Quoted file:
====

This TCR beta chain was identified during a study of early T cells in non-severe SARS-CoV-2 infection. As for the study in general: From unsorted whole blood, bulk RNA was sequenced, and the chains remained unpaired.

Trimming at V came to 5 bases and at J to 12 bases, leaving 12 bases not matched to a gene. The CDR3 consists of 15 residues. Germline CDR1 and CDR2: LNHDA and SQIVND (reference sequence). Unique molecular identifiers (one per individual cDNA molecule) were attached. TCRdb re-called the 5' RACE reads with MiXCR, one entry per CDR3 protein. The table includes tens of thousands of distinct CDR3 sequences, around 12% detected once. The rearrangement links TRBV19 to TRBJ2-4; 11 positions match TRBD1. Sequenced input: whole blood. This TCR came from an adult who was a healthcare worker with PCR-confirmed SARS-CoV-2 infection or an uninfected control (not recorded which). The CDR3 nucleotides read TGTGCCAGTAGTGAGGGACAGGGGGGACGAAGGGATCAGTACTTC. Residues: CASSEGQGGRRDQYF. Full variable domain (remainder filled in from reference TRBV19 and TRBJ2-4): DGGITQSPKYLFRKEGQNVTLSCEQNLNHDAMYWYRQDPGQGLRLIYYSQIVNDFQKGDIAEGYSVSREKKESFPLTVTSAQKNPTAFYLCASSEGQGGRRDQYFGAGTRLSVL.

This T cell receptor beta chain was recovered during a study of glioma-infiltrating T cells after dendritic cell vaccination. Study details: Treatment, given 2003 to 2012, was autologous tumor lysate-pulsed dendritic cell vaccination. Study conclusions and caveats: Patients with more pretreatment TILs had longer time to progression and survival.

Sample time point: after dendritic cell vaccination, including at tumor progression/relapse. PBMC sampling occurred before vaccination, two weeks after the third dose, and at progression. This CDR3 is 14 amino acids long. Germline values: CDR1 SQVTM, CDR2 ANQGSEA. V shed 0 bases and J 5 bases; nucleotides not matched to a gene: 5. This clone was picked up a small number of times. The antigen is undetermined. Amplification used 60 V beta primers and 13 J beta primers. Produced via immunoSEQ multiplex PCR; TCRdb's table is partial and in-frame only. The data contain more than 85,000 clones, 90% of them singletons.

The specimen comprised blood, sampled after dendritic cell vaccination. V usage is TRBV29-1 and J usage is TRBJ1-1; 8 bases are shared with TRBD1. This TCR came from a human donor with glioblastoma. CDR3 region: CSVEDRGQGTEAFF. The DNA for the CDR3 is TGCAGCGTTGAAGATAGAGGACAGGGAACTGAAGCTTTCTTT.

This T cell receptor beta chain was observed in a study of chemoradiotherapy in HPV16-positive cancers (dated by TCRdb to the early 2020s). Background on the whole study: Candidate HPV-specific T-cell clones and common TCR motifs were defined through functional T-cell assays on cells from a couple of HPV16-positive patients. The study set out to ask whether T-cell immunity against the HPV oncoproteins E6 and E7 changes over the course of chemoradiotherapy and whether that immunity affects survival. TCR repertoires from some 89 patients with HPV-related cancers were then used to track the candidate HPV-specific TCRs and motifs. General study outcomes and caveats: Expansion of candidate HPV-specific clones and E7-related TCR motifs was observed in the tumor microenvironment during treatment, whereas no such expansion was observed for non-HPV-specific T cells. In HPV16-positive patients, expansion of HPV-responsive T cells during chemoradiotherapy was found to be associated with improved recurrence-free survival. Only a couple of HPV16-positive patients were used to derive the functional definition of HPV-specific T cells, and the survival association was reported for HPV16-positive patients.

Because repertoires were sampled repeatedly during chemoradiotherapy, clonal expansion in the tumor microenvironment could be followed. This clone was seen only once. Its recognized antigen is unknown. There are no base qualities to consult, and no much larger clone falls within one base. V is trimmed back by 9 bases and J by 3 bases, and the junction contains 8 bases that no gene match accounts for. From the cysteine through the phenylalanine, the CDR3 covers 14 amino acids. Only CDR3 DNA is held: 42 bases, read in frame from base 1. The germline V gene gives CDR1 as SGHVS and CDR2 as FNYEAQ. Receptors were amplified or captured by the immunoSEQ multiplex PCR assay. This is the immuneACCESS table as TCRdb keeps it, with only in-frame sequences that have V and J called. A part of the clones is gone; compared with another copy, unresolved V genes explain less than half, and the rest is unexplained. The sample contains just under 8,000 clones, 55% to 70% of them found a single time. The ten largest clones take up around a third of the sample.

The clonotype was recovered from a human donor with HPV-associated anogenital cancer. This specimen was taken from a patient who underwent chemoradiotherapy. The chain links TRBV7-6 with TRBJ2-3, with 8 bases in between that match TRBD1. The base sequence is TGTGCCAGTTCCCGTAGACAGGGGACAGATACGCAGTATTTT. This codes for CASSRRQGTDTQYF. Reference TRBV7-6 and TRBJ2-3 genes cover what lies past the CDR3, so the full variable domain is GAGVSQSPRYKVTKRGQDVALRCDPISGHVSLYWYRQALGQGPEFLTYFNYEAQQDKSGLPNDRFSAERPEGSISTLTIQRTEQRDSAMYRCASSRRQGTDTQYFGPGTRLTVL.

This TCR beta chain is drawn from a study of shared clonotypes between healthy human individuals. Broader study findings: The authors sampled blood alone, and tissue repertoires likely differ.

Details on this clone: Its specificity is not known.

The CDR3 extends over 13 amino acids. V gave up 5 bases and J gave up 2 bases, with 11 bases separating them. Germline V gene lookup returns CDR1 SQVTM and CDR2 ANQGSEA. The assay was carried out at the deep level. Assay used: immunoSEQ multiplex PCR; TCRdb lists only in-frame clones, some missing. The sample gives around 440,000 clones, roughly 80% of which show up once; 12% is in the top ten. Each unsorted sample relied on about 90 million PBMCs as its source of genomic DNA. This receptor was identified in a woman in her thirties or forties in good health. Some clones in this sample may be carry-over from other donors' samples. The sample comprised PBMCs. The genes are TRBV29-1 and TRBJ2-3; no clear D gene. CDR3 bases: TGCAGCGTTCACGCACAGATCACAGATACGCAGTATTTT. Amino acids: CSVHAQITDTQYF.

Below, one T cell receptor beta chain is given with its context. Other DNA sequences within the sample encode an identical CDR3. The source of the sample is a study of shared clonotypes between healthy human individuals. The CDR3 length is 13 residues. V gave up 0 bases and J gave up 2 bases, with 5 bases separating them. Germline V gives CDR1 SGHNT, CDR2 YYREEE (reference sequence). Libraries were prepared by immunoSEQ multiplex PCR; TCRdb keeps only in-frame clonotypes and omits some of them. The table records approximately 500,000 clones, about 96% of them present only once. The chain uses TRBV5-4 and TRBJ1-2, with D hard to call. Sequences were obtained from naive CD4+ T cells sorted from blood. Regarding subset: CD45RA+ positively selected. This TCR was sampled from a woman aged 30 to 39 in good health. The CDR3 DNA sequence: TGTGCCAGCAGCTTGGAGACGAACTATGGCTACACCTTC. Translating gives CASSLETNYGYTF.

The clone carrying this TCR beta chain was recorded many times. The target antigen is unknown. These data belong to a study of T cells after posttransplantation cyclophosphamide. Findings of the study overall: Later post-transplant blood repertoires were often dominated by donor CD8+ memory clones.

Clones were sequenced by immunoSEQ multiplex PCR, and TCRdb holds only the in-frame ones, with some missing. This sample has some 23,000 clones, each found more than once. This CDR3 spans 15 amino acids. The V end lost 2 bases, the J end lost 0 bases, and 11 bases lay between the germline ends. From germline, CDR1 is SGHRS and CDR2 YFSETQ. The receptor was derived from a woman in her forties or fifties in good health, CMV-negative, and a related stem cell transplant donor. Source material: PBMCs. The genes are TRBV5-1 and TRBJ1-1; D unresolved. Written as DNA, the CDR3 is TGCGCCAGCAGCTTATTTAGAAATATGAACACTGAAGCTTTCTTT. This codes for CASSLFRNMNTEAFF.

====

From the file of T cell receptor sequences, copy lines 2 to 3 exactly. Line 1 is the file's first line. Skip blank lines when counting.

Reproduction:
Trimming at V came to 5 bases and at J to 12 bases, leaving 12 bases not matched to a gene. The CDR3 consists of 15 residues. Germline CDR1 and CDR2: LNHDA and SQIVND (reference sequence). Unique molecular identifiers (one per individual cDNA molecule) were attached. TCRdb re-called the 5' RACE reads with MiXCR, one entry per CDR3 protein. The table includes tens of thousands of distinct CDR3 sequences, around 12% detected once. The rearrangement links TRBV19 to TRBJ2-4; 11 positions match TRBD1. Sequenced input: whole blood. This TCR came from an adult who was a healthcare worker with PCR-confirmed SARS-CoV-2 infection or an uninfected control (not recorded which). The CDR3 nucleotides read TGTGCCAGTAGTGAGGGACAGGGGGGACGAAGGGATCAGTACTTC. Residues: CASSEGQGGRRDQYF. Full variable domain (remainder filled in from reference TRBV19 and TRBJ2-4): DGGITQSPKYLFRKEGQNVTLSCEQNLNHDAMYWYRQDPGQGLRLIYYSQIVNDFQKGDIAEGYSVSREKKESFPLTVTSAQKNPTAFYLCASSEGQGGRRDQYFGAGTRLSVL.

This T cell receptor beta chain was recovered during a study of glioma-infiltrating T cells after dendritic cell vaccination. Study details: Treatment, given 2003 to 2012, was autologous tumor lysate-pulsed dendritic cell vaccination. Study conclusions and caveats: Patients with more pretreatment TILs had longer time to progression and survival.